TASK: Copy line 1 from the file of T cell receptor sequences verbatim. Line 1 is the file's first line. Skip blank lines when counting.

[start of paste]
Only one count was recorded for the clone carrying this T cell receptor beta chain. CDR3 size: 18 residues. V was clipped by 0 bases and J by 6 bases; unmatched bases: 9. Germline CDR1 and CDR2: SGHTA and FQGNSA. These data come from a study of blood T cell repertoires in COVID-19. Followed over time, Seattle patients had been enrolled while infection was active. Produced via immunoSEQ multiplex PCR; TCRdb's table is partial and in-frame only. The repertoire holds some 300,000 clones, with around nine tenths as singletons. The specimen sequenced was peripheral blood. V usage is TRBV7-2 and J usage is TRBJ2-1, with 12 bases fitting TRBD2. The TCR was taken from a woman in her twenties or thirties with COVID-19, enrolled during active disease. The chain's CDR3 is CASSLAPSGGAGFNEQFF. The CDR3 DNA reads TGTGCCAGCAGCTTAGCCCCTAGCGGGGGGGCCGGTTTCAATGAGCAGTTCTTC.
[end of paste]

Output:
Only one count was recorded for the clone carrying this T cell receptor beta chain. CDR3 size: 18 residues. V was clipped by 0 bases and J by 6 bases; unmatched bases: 9. Germline CDR1 and CDR2: SGHTA and FQGNSA. These data come from a study of blood T cell repertoires in COVID-19. Followed over time, Seattle patients had been enrolled while infection was active. Produced via immunoSEQ multiplex PCR; TCRdb's table is partial and in-frame only. The repertoire holds some 300,000 clones, with around nine tenths as singletons. The specimen sequenced was peripheral blood. V usage is TRBV7-2 and J usage is TRBJ2-1, with 12 bases fitting TRBD2. The TCR was taken from a woman in her twenties or thirties with COVID-19, enrolled during active disease. The chain's CDR3 is CASSLAPSGGAGFNEQFF. The CDR3 DNA reads TGTGCCAGCAGCTTAGCCCCTAGCGGGGGGGCCGGTTTCAATGAGCAGTTCTTC.